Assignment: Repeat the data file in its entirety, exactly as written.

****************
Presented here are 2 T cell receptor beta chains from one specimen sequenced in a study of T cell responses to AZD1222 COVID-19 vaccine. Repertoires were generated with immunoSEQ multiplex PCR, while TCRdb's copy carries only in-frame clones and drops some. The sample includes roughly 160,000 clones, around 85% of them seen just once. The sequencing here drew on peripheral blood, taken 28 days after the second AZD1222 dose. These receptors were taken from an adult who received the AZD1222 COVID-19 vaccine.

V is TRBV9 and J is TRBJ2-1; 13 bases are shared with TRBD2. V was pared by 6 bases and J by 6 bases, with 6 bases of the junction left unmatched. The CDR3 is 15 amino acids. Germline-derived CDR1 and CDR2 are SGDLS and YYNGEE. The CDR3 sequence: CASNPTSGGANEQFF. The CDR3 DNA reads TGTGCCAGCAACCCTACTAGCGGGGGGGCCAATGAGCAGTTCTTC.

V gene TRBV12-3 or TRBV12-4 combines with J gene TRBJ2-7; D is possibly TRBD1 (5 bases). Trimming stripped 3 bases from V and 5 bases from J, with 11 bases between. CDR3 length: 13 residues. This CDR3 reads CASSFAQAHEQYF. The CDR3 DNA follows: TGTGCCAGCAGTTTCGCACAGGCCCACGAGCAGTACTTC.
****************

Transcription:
Presented here are 2 T cell receptor beta chains from one specimen sequenced in a study of T cell responses to AZD1222 COVID-19 vaccine. Repertoires were generated with immunoSEQ multiplex PCR, while TCRdb's copy carries only in-frame clones and drops some. The sample includes roughly 160,000 clones, around 85% of them seen just once. The sequencing here drew on peripheral blood, taken 28 days after the second AZD1222 dose. These receptors were taken from an adult who received the AZD1222 COVID-19 vaccine.

V is TRBV9 and J is TRBJ2-1; 13 bases are shared with TRBD2. V was pared by 6 bases and J by 6 bases, with 6 bases of the junction left unmatched. The CDR3 is 15 amino acids. Germline-derived CDR1 and CDR2 are SGDLS and YYNGEE. The CDR3 sequence: CASNPTSGGANEQFF. The CDR3 DNA reads TGTGCCAGCAACCCTACTAGCGGGGGGGCCAATGAGCAGTTCTTC.

V gene TRBV12-3 or TRBV12-4 combines with J gene TRBJ2-7; D is possibly TRBD1 (5 bases). Trimming stripped 3 bases from V and 5 bases from J, with 11 bases between. CDR3 length: 13 residues. This CDR3 reads CASSFAQAHEQYF. The CDR3 DNA follows: TGTGCCAGCAGTTTCGCACAGGCCCACGAGCAGTACTTC.